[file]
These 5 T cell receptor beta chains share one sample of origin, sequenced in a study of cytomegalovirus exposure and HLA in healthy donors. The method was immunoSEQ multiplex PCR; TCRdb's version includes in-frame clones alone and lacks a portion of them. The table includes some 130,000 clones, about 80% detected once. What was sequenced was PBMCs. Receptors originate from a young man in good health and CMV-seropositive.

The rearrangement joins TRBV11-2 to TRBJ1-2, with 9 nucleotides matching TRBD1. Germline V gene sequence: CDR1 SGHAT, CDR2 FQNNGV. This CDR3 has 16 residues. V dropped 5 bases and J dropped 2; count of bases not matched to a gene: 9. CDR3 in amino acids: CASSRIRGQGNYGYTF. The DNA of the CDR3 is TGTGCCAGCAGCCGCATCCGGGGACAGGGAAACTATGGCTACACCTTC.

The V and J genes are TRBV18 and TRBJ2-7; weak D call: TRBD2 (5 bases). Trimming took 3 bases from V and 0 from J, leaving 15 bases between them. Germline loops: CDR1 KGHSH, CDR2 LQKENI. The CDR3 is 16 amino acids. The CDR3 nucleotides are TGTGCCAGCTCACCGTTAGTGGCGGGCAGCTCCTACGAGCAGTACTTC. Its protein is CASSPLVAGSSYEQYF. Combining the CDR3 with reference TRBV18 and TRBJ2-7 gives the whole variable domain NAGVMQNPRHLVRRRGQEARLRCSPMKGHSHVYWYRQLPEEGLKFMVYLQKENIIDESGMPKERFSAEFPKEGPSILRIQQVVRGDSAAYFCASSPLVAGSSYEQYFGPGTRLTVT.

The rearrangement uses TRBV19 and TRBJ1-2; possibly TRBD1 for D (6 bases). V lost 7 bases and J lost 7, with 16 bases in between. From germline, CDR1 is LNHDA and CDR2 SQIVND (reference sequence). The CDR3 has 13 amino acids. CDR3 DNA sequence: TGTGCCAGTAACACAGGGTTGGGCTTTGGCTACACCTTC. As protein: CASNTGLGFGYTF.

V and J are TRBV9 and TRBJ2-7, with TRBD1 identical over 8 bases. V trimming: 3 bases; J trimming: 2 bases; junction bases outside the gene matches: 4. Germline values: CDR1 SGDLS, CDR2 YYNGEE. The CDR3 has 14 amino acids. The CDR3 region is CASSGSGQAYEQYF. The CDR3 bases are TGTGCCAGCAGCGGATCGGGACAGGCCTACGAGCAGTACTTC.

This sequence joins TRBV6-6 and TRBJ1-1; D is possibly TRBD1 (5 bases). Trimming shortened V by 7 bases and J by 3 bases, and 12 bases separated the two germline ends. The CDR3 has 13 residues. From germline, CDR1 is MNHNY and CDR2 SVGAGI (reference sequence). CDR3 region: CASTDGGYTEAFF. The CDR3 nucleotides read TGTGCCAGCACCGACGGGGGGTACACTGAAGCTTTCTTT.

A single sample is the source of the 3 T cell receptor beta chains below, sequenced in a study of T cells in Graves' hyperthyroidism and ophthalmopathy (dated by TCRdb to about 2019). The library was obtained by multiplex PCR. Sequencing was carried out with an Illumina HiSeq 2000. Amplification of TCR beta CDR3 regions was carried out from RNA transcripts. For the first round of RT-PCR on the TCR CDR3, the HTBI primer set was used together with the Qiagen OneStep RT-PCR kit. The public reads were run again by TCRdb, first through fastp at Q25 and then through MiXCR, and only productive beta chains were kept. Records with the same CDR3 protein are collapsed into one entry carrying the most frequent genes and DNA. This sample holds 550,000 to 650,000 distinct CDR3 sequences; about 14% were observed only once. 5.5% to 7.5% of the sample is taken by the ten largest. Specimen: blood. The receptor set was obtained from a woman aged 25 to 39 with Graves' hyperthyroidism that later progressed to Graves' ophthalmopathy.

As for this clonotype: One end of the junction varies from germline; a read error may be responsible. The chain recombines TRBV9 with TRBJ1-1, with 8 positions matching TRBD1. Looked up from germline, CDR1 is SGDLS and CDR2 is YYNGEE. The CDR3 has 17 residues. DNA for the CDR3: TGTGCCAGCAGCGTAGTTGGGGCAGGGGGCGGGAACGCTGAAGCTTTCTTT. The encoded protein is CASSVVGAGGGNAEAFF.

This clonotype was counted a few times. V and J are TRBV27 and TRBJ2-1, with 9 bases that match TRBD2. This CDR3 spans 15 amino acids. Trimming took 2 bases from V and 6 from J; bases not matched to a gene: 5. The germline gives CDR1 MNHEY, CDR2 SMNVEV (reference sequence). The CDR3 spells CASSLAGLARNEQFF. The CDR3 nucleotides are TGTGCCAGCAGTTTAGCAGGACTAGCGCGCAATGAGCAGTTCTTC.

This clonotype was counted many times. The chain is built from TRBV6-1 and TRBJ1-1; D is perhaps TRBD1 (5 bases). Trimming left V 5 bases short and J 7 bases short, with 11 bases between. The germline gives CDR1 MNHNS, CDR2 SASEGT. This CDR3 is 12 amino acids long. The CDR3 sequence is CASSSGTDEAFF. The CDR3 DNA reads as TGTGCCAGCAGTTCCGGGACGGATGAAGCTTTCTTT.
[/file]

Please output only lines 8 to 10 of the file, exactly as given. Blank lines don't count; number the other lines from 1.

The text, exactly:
As for this clonotype: One end of the junction varies from germline; a read error may be responsible. The chain recombines TRBV9 with TRBJ1-1, with 8 positions matching TRBD1. Looked up from germline, CDR1 is SGDLS and CDR2 is YYNGEE. The CDR3 has 17 residues. DNA for the CDR3: TGTGCCAGCAGCGTAGTTGGGGCAGGGGGCGGGAACGCTGAAGCTTTCTTT. The encoded protein is CASSVVGAGGGNAEAFF.

This clonotype was counted a few times. V and J are TRBV27 and TRBJ2-1, with 9 bases that match TRBD2. This CDR3 spans 15 amino acids. Trimming took 2 bases from V and 6 from J; bases not matched to a gene: 5. The germline gives CDR1 MNHEY, CDR2 SMNVEV (reference sequence). The CDR3 spells CASSLAGLARNEQFF. The CDR3 nucleotides are TGTGCCAGCAGTTTAGCAGGACTAGCGCGCAATGAGCAGTTCTTC.

This clonotype was counted many times. The chain is built from TRBV6-1 and TRBJ1-1; D is perhaps TRBD1 (5 bases). Trimming left V 5 bases short and J 7 bases short, with 11 bases between. The germline gives CDR1 MNHNS, CDR2 SASEGT. This CDR3 is 12 amino acids long. The CDR3 sequence is CASSSGTDEAFF. The CDR3 DNA reads as TGTGCCAGCAGTTCCGGGACGGATGAAGCTTTCTTT.